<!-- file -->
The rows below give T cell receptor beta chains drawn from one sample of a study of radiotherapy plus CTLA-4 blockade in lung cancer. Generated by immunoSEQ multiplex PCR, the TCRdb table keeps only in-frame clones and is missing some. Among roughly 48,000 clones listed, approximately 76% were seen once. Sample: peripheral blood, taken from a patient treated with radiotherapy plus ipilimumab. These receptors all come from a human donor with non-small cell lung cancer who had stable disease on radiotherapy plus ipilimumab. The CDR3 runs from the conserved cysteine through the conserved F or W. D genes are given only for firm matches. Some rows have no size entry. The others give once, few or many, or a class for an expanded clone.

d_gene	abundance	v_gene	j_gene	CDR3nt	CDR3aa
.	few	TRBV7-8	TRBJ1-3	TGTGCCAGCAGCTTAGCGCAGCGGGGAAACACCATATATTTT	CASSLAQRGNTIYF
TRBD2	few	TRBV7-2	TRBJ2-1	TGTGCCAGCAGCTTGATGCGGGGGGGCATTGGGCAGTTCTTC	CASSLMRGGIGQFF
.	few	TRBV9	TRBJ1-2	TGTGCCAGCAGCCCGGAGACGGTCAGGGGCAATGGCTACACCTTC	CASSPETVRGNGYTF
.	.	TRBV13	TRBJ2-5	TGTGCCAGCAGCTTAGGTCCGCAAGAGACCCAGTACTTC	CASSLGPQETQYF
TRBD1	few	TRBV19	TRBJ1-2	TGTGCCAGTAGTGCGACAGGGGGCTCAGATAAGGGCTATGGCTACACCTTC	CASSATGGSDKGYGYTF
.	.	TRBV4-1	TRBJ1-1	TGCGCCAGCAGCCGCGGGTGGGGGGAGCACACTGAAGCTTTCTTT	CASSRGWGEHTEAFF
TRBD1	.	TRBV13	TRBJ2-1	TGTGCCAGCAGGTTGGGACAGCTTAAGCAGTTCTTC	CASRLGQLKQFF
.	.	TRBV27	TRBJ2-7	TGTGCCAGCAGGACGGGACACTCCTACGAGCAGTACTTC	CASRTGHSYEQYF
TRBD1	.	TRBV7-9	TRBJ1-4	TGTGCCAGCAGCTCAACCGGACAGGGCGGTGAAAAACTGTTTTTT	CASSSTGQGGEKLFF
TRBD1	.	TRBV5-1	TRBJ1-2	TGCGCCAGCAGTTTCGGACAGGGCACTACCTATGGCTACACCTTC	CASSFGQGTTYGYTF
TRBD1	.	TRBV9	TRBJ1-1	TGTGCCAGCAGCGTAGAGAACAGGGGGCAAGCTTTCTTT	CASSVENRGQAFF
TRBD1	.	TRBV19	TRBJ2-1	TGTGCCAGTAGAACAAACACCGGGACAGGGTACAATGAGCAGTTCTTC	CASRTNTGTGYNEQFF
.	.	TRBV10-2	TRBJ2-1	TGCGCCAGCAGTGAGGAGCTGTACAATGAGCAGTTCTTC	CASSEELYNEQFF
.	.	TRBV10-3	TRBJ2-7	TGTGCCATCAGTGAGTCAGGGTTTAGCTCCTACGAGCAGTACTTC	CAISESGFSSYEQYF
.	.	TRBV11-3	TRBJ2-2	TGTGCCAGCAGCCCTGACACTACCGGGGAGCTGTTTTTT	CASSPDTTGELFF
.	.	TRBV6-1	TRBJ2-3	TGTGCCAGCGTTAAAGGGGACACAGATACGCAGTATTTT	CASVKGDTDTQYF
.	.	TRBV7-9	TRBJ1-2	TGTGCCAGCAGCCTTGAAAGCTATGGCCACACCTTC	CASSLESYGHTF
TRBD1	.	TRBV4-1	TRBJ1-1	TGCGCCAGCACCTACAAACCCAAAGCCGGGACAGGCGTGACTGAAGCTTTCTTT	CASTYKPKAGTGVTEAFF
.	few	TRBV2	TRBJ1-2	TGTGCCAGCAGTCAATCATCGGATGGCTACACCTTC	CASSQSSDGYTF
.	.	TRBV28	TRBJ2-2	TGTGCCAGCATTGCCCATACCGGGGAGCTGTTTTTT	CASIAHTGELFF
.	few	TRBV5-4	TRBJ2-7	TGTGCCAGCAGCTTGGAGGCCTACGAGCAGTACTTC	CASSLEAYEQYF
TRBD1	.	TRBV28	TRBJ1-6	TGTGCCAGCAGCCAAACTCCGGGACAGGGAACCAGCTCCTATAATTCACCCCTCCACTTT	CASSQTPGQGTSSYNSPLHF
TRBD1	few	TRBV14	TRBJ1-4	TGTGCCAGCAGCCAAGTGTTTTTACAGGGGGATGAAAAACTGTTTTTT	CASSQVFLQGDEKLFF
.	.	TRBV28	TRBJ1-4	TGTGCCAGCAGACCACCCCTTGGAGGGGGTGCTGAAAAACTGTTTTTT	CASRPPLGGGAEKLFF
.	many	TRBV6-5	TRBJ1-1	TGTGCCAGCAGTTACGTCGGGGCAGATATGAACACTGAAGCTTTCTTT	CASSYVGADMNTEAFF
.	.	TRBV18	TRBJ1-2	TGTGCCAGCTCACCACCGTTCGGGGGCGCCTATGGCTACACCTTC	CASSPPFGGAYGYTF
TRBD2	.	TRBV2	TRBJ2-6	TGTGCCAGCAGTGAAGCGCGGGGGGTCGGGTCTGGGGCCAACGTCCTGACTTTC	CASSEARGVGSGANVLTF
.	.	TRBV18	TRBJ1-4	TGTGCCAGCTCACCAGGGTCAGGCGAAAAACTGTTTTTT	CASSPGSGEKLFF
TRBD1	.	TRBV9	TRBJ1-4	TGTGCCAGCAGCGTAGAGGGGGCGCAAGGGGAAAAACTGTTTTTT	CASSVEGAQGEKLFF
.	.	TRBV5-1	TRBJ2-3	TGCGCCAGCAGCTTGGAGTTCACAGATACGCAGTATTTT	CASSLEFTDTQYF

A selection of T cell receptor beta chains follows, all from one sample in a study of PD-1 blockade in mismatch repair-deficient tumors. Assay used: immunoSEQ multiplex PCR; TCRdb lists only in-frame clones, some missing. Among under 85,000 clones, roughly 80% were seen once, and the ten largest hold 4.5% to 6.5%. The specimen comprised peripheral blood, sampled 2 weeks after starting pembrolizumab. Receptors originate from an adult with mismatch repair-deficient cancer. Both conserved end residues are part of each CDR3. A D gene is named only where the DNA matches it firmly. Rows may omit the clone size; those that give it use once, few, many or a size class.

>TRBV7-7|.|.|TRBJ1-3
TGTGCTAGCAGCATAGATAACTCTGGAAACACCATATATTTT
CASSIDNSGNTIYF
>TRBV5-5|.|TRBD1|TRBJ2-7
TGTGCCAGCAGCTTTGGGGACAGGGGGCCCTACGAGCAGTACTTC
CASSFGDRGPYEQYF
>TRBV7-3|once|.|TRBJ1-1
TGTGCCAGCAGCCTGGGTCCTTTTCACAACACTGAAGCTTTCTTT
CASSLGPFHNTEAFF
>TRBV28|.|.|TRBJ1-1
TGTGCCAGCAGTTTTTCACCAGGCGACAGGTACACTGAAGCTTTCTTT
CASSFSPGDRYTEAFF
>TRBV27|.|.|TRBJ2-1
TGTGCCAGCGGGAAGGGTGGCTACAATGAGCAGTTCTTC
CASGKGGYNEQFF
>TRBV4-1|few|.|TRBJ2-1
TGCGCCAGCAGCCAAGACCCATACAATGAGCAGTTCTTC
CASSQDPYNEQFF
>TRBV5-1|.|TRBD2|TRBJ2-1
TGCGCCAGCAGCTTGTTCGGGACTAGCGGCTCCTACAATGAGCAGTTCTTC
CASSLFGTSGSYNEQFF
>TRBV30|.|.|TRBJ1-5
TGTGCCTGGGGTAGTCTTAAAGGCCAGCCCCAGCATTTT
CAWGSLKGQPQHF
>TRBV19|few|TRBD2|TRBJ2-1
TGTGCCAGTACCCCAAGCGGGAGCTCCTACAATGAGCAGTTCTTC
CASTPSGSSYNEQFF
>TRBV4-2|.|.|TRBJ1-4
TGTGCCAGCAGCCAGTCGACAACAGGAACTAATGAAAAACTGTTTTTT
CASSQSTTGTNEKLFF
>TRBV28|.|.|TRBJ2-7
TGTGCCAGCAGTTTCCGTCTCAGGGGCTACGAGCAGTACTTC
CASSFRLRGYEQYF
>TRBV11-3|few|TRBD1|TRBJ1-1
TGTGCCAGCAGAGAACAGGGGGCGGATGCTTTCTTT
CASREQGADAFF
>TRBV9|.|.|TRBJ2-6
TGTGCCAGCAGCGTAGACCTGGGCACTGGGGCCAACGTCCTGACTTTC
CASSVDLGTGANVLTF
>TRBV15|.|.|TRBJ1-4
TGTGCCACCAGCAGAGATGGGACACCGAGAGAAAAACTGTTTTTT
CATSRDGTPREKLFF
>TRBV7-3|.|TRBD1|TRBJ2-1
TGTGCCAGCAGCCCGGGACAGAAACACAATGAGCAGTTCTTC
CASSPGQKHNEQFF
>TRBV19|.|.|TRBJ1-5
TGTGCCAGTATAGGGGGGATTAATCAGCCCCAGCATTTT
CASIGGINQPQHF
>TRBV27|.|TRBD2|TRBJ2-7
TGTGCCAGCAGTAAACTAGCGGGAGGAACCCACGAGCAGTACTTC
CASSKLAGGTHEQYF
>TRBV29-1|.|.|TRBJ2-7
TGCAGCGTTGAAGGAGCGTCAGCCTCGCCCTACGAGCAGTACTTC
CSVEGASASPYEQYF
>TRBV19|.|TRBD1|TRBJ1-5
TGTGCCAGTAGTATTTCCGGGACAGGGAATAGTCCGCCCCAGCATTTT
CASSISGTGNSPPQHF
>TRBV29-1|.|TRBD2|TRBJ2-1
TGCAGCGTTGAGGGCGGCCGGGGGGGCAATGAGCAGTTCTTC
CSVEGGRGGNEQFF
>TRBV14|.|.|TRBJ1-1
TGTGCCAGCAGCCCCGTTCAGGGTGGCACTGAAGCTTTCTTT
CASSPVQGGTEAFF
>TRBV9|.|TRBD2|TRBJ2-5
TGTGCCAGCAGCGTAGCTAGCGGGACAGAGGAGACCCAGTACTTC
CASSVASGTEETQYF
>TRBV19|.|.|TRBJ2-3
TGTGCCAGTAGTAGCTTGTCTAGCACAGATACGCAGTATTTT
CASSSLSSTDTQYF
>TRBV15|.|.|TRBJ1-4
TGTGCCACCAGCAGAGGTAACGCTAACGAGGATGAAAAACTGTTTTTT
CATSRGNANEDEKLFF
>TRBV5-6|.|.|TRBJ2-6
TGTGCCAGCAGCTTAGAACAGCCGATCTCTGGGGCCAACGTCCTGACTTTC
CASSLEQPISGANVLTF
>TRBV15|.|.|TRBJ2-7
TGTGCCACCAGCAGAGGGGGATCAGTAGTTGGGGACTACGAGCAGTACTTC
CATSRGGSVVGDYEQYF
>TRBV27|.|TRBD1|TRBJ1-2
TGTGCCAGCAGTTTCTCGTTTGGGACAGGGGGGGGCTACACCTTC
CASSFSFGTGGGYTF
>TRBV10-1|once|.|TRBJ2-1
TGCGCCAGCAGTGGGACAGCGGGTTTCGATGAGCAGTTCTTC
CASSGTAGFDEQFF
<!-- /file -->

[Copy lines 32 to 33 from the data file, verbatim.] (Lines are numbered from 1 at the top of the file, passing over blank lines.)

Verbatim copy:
.	.	TRBV5-1	TRBJ2-3	TGCGCCAGCAGCTTGGAGTTCACAGATACGCAGTATTTT	CASSLEFTDTQYF

A selection of T cell receptor beta chains follows, all from one sample in a study of PD-1 blockade in mismatch repair-deficient tumors. Assay used: immunoSEQ multiplex PCR; TCRdb lists only in-frame clones, some missing. Among under 85,000 clones, roughly 80% were seen once, and the ten largest hold 4.5% to 6.5%. The specimen comprised peripheral blood, sampled 2 weeks after starting pembrolizumab. Receptors originate from an adult with mismatch repair-deficient cancer. Both conserved end residues are part of each CDR3. A D gene is named only where the DNA matches it firmly. Rows may omit the clone size; those that give it use once, few, many or a size class.